Eligibility All families are eligible.  Not eligible if HIV, Hepatitis C or B positive. Eligibility based on parent’s health history and gestation date. Approx only 1:4 meet criteria
Collection Sites Anywhere in Canada A limited number of hospitals by 2012
Access Immediately available  if needed No guarantee that it will be saved or available to the family
Cost Initially $1,250 Annual storage  $125 Courier fee
Transplant survival rates  

Can be twice as high compared to using an unrelated cord blood unit from public bank 2

 

Lower than that of genetically related cord blood unit Complications are significantly increased

6)  Why should South Asian moms consider cord blood banking?

Umbilical cord blood may be especially promising for multicultural families. Diverse mixed heritage causes a greater variation of HLA types and there is a smaller population to draw potential donors from.  At present, many patients who need transplants especially those from ethnic minorities, are unable to find matches since the majority of donors worldwide are Caucasian.[2] Transplant survival  rates can be twice as high when using a related cord blood unit.[3] South Asian moms would have a definite advantage in having their child’s own unique stem cells stored.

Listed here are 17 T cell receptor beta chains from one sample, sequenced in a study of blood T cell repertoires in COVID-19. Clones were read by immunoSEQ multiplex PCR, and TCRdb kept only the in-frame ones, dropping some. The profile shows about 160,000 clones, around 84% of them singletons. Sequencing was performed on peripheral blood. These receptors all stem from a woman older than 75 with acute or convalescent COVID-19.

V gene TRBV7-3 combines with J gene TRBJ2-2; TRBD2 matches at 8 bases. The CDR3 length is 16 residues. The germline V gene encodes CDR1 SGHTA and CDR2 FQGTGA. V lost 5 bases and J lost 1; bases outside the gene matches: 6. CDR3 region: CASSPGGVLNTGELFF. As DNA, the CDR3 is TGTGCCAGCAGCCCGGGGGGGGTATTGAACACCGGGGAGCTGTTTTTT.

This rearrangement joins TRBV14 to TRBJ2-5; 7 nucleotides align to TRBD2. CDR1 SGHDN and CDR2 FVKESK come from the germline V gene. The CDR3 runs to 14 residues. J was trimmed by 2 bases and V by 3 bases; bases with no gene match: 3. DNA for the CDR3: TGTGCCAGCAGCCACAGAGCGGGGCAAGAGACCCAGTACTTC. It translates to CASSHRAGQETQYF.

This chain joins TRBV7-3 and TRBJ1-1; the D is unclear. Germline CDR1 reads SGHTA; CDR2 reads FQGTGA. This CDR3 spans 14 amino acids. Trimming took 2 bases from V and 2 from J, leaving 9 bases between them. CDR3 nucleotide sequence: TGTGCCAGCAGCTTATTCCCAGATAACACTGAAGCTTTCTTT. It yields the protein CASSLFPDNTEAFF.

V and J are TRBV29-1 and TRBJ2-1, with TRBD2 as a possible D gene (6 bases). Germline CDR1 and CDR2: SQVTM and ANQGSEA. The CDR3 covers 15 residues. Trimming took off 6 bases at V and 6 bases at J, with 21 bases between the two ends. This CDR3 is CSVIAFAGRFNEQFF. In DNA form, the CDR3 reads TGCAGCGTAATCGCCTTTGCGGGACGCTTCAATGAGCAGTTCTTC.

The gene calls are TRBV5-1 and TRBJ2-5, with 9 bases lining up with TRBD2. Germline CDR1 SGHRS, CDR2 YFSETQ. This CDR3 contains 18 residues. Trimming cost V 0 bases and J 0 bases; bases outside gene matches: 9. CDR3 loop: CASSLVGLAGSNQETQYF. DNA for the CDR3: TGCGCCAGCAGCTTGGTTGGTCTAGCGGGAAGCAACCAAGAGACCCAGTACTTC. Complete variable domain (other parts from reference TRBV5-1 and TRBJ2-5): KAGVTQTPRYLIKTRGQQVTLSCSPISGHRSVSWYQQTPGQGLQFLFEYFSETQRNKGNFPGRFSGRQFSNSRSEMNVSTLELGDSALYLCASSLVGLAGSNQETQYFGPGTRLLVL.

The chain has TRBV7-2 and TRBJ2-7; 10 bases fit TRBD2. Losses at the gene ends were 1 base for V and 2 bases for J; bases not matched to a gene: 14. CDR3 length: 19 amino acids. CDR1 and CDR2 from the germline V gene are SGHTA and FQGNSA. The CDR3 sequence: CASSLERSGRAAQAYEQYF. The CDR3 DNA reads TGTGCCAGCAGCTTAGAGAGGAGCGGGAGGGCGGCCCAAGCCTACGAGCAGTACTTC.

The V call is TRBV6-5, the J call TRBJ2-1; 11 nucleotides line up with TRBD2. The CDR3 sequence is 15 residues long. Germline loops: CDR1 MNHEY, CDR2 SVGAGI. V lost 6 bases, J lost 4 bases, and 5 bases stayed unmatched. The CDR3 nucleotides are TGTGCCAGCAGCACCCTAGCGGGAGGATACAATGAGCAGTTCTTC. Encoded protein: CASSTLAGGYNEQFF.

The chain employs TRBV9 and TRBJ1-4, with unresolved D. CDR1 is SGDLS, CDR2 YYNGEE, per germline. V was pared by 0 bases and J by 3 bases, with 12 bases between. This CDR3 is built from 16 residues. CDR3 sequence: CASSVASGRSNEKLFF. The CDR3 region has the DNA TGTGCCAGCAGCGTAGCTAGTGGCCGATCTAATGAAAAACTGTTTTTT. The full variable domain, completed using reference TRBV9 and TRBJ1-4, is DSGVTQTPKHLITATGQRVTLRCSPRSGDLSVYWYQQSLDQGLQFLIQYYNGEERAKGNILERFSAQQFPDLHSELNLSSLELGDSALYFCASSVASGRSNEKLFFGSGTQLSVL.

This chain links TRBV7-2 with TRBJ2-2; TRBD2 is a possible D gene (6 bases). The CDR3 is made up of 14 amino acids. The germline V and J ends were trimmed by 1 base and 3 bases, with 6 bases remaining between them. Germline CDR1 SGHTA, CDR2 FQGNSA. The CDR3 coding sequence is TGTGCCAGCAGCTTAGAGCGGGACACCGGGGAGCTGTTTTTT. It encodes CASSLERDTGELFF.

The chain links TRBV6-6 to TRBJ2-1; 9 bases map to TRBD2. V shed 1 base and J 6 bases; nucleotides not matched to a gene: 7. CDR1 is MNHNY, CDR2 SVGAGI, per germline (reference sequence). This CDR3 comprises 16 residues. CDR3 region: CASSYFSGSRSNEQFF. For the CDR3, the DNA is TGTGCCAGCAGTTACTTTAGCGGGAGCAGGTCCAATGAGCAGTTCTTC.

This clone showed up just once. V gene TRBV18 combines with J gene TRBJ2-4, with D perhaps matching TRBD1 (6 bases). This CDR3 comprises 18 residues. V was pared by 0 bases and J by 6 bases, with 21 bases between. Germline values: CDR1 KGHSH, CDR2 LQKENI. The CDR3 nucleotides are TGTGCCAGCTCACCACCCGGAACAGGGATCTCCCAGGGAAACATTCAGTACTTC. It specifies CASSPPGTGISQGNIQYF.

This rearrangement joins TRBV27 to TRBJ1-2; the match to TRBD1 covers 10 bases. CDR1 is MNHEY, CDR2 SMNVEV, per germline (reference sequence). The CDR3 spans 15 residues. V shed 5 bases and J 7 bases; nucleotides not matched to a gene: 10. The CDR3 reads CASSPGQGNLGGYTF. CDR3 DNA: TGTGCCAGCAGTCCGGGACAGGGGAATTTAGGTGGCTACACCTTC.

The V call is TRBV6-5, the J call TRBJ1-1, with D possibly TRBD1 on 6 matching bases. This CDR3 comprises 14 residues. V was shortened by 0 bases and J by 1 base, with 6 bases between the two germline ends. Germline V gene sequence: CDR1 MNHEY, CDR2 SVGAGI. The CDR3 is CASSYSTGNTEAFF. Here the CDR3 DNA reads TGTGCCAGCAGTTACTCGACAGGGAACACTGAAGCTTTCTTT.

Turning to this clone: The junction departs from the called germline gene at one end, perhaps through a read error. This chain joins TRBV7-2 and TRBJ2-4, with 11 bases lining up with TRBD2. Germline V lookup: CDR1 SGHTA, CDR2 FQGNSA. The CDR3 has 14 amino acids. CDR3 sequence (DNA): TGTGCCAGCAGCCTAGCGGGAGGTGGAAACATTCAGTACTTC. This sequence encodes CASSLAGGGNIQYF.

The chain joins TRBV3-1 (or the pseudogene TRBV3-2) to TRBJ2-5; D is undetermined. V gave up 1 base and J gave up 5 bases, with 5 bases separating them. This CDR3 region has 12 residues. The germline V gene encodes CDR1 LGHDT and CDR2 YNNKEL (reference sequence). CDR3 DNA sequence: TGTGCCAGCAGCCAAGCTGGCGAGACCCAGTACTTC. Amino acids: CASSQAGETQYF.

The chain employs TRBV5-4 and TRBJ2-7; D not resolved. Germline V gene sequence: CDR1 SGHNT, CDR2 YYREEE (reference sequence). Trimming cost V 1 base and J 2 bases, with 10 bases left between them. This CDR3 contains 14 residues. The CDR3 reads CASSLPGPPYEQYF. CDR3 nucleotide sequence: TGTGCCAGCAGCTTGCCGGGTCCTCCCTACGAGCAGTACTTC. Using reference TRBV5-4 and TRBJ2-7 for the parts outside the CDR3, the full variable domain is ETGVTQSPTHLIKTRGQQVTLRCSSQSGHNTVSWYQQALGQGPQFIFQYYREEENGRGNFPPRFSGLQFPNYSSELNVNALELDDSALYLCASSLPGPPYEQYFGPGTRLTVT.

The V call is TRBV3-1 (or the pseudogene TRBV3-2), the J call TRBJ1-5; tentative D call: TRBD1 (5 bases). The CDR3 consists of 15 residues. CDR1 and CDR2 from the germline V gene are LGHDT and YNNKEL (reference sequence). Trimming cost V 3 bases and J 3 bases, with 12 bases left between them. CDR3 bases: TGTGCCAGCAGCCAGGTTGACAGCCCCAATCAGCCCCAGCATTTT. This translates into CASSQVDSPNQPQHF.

7)  What are the costs involved?

Government funding is not available to cover the expenses associated with family banking. The cost varies but generally averages $1000-1200 (plus tax) initially and then $125 for the annual storage. A variety of payment options are available to help make this affordable for all.

8)  How do you donate cord blood?

In Canada, there are several family cord blood banks to choose from and limited availability for public banking. Canadian Blood Services will be accepting anonymous donations in Ottawa commencing in 2012 and then in Toronto, Vancouver and Edmonton as their program expands. Donated units are listed on an international registry and therefore, may not be available for your family.

For more information on cord blood banking and getting started, visit: www.insception.com



[1] Broxmeyer HE, Cord blood hematopoietic stem cell transplantation. (May 26, 2010), StemBook, ed. The Stem Cell Research Community,

StemBook, http://www.stembook.org/node/6

[2] OneMatch Stem Cell and Marrow Network http://www.onematch.ca

[3] Outcomes after related and unrelated umbilical cord blood transplantation for hereditary bone marrow failure syndromes other than Fanconi anemia http://www.haematologica.org/cgi/content/abstract/96/1/134


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  1. A. Sachdev

    Once a couple decides to donate their baby’s cord blood, the newborn baby’s cord is clamped immediately after delivery, thus limiting flow of blood from the placenta and cord to the baby. This allows a maximum volume of blood to be collected for cord blood banking.

    Some experts argue that cord clamping should be delayed until the cord stops pulsating to allow maximum blood flow from the mother to the baby. This allows the baby to receive its own stem cells at birth, thus reducing the chance of developing a disease for which it’s own stem cells would be required in the future.